- Inspiration. You really don’t have to look that hard to find people dedicated to journalism, but the startup publishers I got to know through JA forums and work to support training provide inspiration by the bucketload. Many created new community or specialized beat news organizations just because they wanted to provide people accurate information and help hold decision-makers accountable. They’ve given time, money, sweat and tears, experimented with different business models and learned skills they perhaps never really wanted to know (like how to manage a sales staff) just to keep their communities informed. I’ll think about them if my going gets rough.
- New ideas about communities and audience connection. JA founder Lisa Skube brought a background in product development, marketing and nonprofit organizing to her vision of a knowledge-sharing network to support journalism. Her deep belief that you build viable businesses by connecting with the community you serve has led me to consider ways I might build a different relationship with radio listeners when I return to reporting. So has exposure to experiments in “engagement” (a word I wish felt a lot less fuzzy) through the likes of WLRN news director Dan Grech (the LeBron James poetry contest, the canoe trip through Miami’s maze of canals by a delivery-truck-driver-turned-radio-contributor, the curation of collective memories of Hurricane Andrew) and The Civic Commons curator of conversation Dan Moulthrop. What might I do from a foreign post that’s similar to what they’ve done locally to get people intrigued, involved and invested in the story?
- Neat tools I want to try. I’ve seen and cited many tools, reports, books, blogs, business models and more as we built the JA collection of resources for journalists to more than 300. I’m going to try Scout to follow legislation pertaining to U.S. policy in the Middle East, 100 Reporters to find sources and stories and Mentionmapp to expand my network. I also love the collection of each week’s best tweets that JA social media maven Nicole Staudinger puts together. There is always something interesting I missed along the way.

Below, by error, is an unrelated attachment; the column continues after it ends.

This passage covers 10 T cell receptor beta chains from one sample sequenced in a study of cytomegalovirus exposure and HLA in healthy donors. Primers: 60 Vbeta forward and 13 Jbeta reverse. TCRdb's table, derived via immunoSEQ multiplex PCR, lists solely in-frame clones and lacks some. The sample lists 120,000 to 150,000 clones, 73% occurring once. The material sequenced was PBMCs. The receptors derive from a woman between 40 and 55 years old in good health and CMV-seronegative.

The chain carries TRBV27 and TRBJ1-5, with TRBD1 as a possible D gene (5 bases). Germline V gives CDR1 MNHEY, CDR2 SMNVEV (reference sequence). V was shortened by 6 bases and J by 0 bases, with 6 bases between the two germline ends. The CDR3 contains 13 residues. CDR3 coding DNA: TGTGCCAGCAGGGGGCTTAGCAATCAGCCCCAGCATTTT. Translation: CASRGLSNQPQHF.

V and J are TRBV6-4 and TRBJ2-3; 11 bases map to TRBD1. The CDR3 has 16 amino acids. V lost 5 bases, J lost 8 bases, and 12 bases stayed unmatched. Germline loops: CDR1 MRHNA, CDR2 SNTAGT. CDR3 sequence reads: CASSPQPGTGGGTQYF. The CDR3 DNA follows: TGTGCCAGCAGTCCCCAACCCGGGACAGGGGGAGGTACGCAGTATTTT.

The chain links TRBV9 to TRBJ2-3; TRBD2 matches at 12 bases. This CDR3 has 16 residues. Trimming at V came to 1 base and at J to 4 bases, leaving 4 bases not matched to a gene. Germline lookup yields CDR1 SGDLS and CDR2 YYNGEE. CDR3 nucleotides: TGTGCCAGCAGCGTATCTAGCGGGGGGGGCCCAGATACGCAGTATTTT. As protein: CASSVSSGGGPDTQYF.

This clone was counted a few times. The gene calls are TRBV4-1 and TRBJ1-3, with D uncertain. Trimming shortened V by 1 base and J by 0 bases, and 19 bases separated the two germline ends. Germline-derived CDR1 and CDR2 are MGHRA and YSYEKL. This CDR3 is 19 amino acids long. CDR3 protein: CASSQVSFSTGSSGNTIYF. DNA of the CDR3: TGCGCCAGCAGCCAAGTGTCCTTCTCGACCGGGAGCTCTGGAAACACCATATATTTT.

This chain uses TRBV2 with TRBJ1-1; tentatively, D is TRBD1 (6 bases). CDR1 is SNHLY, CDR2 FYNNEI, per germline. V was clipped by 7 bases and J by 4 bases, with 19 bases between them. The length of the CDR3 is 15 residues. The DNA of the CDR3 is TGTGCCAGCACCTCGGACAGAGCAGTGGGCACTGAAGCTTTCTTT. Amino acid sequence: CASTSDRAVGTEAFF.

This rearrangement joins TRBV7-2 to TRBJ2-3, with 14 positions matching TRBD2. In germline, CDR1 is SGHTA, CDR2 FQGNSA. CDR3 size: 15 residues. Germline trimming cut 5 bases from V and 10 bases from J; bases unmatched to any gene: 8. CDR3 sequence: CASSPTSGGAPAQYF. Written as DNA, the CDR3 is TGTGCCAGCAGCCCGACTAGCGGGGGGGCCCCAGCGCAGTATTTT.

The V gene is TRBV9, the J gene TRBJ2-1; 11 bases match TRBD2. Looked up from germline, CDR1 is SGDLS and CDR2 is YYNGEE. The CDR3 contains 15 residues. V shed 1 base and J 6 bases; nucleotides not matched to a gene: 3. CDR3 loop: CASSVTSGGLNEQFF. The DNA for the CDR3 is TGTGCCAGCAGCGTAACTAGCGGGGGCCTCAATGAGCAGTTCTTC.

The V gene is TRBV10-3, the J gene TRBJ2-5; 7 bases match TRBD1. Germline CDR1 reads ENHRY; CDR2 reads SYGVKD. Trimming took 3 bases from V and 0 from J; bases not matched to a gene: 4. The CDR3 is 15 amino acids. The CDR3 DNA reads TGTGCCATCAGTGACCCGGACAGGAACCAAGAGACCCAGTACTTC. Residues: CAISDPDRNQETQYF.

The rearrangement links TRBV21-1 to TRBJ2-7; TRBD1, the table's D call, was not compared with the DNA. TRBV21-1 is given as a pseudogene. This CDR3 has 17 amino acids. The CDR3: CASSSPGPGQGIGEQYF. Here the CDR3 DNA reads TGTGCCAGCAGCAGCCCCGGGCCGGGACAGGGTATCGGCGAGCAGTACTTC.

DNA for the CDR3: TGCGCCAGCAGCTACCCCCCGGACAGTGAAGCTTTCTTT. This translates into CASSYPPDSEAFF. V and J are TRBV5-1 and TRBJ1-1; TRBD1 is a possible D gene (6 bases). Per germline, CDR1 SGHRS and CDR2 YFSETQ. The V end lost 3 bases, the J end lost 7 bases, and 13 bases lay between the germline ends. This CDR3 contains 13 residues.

Together stronger, Emily Harris (left) and Lisa Skube have broken new ground, building conversations for impact to bring publishers practical tips they can use. Photo by: Nicole Staudinger
I’m grateful I had the chance to help the JA experiment, develop and expand, and I can see journalism just getting better as the industry upheaval shifts and starts to settle. Wherever I am, I hope to keep contributing to that effort however I can.
Check back as the JA announces our new lead on editorial, to post the first week of February! The depth, insight and high standard of reporting Emily has brought to the work of the JA has illuminated nuances in the field of news and information, bringing light to new perspectives that can only be found through those doing the hard work, together more efficiently finding new ways of creating sustainability. What are the lessons you’d like to share with your peers? What new tracks are you dying to explore?